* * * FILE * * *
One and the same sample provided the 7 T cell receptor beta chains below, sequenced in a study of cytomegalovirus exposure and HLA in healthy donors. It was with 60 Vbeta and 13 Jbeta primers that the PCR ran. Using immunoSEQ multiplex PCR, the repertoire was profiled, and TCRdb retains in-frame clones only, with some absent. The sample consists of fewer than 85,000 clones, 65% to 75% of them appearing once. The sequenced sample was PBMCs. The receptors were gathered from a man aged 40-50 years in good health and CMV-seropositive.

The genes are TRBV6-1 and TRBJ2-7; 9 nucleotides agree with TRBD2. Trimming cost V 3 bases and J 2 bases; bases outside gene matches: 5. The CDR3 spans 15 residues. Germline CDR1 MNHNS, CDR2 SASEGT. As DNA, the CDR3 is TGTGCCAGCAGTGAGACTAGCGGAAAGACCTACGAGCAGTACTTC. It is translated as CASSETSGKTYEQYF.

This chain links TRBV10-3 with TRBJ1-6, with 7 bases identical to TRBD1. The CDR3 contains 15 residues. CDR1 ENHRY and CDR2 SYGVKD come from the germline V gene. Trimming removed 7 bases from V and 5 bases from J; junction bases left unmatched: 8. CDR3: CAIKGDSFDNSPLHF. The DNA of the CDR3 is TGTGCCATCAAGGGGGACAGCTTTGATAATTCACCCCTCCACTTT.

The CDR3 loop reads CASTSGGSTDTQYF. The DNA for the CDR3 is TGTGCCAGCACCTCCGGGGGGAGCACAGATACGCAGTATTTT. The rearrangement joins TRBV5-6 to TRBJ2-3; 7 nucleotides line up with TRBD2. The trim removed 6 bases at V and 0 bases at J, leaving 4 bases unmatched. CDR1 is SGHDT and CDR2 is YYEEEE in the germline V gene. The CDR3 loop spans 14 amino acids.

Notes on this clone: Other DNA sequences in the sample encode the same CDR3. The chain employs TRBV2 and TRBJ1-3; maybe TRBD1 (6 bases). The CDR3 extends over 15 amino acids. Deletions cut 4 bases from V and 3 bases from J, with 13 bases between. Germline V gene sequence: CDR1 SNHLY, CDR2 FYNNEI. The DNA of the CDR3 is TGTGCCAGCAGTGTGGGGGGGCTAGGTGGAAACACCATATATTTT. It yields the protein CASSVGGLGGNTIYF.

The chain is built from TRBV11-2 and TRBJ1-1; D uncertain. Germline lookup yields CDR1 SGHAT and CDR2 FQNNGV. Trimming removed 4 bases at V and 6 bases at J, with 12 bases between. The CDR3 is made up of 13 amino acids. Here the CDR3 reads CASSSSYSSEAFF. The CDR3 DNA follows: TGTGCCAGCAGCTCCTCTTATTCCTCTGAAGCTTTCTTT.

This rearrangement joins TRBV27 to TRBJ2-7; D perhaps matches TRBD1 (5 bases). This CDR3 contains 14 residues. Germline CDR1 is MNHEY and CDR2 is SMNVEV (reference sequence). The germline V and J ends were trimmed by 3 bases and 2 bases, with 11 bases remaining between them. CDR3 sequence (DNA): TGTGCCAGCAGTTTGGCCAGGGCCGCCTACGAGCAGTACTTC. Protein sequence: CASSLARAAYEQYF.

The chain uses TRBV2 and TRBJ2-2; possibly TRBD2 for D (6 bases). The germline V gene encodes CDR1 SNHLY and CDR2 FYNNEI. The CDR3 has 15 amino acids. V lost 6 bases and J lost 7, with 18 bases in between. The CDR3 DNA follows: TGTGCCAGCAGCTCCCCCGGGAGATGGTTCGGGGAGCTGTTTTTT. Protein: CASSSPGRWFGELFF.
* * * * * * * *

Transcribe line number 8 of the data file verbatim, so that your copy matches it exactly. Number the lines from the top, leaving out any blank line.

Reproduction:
The chain uses TRBV2 and TRBJ2-2; possibly TRBD2 for D (6 bases). The germline V gene encodes CDR1 SNHLY and CDR2 FYNNEI. The CDR3 has 15 amino acids. V lost 6 bases and J lost 7, with 18 bases in between. The CDR3 DNA follows: TGTGCCAGCAGCTCCCCCGGGAGATGGTTCGGGGAGCTGTTTTTT. Protein: CASSSPGRWFGELFF.